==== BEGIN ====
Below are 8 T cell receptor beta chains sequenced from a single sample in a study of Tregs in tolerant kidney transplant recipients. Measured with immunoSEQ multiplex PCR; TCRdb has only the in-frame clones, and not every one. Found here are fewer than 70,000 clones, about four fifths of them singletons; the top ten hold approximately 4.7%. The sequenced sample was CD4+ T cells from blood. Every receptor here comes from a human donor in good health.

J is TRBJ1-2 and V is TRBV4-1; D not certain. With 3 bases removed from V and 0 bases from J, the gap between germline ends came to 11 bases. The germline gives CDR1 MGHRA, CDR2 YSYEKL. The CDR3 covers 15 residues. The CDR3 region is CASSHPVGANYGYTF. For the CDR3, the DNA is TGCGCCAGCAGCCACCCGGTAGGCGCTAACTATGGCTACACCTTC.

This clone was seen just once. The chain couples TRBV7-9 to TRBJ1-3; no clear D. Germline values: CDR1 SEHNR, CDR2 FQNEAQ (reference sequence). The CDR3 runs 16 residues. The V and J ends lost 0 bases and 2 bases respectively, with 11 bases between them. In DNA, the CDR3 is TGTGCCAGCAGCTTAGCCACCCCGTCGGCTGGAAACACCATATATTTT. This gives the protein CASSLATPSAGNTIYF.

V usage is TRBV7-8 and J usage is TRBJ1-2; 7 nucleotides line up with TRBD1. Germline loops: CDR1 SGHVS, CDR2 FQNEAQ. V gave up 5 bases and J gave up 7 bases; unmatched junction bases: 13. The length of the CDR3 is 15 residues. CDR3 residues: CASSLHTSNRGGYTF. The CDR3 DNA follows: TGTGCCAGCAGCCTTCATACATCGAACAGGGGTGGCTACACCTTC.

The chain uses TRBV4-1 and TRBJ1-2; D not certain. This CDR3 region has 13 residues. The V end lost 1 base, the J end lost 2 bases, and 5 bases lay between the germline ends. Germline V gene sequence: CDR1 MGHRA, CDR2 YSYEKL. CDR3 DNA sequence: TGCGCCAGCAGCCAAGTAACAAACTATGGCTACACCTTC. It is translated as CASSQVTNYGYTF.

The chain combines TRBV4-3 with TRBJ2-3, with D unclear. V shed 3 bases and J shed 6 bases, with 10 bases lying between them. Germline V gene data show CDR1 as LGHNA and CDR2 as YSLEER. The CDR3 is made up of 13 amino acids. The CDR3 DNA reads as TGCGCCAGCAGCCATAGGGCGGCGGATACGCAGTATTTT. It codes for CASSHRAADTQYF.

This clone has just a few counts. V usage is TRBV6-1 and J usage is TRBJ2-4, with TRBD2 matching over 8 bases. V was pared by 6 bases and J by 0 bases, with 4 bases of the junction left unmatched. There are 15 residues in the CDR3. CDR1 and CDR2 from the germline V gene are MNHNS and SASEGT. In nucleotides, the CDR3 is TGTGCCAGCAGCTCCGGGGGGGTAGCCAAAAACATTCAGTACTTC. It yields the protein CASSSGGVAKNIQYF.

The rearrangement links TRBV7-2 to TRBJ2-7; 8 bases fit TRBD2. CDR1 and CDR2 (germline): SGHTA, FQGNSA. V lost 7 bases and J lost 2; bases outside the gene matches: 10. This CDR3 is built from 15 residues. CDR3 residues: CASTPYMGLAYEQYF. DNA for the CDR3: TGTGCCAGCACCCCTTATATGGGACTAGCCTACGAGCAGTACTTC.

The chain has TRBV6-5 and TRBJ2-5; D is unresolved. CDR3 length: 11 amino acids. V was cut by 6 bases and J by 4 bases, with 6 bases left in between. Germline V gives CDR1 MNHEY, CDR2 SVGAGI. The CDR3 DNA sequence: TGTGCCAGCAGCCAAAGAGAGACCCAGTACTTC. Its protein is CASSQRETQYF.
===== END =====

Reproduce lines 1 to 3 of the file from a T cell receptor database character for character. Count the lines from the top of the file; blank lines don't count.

Below are 8 T cell receptor beta chains sequenced from a single sample in a study of Tregs in tolerant kidney transplant recipients. Measured with immunoSEQ multiplex PCR; TCRdb has only the in-frame clones, and not every one. Found here are fewer than 70,000 clones, about four fifths of them singletons; the top ten hold approximately 4.7%. The sequenced sample was CD4+ T cells from blood. Every receptor here comes from a human donor in good health.

J is TRBJ1-2 and V is TRBV4-1; D not certain. With 3 bases removed from V and 0 bases from J, the gap between germline ends came to 11 bases. The germline gives CDR1 MGHRA, CDR2 YSYEKL. The CDR3 covers 15 residues. The CDR3 region is CASSHPVGANYGYTF. For the CDR3, the DNA is TGCGCCAGCAGCCACCCGGTAGGCGCTAACTATGGCTACACCTTC.

This clone was seen just once. The chain couples TRBV7-9 to TRBJ1-3; no clear D. Germline values: CDR1 SEHNR, CDR2 FQNEAQ (reference sequence). The CDR3 runs 16 residues. The V and J ends lost 0 bases and 2 bases respectively, with 11 bases between them. In DNA, the CDR3 is TGTGCCAGCAGCTTAGCCACCCCGTCGGCTGGAAACACCATATATTTT. This gives the protein CASSLATPSAGNTIYF.